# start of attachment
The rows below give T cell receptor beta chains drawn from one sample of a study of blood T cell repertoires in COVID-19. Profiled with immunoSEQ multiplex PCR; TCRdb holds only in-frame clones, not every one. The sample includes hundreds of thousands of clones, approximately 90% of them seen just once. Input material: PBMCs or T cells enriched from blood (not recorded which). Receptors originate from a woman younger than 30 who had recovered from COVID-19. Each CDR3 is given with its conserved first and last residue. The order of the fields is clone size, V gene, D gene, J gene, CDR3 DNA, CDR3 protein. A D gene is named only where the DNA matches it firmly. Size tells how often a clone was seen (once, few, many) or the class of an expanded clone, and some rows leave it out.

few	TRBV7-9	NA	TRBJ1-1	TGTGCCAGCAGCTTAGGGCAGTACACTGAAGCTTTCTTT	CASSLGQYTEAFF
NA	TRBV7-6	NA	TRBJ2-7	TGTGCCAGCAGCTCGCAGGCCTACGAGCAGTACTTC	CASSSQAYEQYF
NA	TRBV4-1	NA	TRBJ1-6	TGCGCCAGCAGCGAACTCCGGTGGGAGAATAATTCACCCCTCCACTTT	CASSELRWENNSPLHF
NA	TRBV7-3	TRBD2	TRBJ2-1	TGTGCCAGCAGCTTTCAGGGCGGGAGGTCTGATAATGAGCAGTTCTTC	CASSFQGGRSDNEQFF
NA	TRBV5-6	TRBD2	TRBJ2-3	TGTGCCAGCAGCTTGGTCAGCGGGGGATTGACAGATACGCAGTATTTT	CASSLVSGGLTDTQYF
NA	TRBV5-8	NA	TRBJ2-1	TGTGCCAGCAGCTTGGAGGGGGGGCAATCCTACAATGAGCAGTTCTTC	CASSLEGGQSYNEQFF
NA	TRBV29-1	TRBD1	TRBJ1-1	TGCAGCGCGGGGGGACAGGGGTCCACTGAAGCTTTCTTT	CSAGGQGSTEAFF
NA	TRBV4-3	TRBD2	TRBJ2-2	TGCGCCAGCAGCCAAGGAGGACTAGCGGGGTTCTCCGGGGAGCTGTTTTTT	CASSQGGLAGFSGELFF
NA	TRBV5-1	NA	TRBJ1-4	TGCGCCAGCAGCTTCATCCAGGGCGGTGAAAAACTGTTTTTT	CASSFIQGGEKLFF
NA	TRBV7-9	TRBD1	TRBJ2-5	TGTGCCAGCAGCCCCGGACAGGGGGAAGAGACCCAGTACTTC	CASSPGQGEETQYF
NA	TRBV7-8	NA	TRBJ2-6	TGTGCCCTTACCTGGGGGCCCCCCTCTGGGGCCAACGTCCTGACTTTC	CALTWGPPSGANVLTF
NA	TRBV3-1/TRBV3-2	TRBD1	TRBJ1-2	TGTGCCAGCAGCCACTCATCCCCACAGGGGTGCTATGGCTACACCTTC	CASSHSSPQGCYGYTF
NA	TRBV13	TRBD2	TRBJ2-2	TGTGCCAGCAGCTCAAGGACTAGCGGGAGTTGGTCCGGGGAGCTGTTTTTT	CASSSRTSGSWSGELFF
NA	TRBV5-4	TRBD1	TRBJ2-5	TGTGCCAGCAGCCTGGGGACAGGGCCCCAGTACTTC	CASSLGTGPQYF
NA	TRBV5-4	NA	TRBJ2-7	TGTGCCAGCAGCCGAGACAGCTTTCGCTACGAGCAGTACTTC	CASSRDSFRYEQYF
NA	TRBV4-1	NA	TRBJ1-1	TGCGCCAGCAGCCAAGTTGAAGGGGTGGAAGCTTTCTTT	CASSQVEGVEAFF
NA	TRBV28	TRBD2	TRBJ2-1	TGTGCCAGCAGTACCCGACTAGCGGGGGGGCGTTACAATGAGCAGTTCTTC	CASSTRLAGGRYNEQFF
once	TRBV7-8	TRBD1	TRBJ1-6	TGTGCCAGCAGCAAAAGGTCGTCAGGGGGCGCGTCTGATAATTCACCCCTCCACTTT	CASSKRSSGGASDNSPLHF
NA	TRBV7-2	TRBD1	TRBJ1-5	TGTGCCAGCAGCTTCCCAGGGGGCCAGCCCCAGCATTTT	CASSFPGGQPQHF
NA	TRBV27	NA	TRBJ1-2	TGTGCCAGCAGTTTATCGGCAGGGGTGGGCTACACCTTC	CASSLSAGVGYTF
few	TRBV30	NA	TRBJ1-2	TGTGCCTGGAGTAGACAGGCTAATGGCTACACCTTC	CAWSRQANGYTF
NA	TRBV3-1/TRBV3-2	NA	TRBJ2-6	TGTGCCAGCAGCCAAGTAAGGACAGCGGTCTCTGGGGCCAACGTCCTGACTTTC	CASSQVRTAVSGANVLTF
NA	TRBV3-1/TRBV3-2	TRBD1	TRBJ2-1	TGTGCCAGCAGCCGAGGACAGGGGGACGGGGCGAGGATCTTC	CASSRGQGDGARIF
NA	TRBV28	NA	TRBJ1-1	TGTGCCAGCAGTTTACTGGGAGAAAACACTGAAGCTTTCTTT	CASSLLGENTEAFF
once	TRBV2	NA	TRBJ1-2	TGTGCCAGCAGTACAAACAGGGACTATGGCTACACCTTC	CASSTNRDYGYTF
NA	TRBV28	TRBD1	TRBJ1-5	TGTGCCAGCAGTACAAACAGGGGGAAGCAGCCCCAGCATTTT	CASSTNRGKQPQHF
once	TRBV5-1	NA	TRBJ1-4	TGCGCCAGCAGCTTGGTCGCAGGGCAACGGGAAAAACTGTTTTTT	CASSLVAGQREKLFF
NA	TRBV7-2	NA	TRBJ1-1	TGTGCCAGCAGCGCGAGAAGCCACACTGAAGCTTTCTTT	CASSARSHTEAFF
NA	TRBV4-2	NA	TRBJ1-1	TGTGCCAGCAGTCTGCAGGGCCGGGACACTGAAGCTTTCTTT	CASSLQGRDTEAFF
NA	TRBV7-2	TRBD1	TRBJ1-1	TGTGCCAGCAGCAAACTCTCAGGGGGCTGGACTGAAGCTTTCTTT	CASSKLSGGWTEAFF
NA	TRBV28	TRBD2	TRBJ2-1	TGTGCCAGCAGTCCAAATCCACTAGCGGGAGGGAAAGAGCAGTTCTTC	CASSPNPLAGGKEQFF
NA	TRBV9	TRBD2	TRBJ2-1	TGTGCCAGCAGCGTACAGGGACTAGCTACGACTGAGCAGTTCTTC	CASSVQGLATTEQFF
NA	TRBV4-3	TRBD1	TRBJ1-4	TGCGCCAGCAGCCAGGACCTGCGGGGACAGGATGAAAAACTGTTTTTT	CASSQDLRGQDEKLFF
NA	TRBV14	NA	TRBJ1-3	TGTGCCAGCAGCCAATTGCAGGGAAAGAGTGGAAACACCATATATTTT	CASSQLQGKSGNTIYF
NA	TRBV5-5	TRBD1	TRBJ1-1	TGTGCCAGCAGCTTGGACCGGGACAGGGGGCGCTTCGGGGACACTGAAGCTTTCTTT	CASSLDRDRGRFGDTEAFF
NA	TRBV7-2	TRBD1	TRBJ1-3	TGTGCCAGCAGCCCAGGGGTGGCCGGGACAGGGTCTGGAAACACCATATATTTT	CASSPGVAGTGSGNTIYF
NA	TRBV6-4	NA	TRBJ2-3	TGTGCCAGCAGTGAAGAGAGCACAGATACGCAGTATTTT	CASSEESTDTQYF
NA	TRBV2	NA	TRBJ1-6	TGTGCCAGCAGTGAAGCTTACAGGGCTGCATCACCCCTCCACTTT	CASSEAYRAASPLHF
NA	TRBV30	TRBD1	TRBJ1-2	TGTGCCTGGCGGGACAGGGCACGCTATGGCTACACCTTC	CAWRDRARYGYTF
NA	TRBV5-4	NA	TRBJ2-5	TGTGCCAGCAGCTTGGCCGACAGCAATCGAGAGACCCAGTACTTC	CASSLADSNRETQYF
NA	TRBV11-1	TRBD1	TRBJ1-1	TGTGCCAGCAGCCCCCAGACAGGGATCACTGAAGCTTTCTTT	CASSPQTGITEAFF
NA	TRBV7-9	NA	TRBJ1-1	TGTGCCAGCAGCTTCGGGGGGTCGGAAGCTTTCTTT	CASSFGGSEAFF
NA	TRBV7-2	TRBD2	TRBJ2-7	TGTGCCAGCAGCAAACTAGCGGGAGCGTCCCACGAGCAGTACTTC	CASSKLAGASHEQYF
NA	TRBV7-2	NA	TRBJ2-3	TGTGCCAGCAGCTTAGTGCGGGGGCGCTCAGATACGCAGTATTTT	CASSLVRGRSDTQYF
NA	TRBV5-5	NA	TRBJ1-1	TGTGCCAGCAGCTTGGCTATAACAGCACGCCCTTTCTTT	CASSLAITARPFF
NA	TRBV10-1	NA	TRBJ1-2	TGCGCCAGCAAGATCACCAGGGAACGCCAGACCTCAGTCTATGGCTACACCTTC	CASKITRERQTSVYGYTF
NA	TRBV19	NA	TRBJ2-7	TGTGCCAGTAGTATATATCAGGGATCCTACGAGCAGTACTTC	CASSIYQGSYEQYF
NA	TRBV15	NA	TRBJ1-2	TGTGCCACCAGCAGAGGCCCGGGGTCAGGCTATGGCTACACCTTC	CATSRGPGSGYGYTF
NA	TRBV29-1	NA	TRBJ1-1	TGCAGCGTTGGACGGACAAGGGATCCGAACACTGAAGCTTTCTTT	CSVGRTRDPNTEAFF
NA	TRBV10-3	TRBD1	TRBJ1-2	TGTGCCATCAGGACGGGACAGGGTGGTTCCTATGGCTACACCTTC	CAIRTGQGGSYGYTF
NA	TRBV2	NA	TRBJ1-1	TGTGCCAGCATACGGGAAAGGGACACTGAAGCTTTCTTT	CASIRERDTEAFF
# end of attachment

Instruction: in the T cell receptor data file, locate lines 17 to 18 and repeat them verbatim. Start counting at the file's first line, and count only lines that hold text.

NA	TRBV4-1	NA	TRBJ1-1	TGCGCCAGCAGCCAAGTTGAAGGGGTGGAAGCTTTCTTT	CASSQVEGVEAFF
NA	TRBV28	TRBD2	TRBJ2-1	TGTGCCAGCAGTACCCGACTAGCGGGGGGGCGTTACAATGAGCAGTTCTTC	CASSTRLAGGRYNEQFF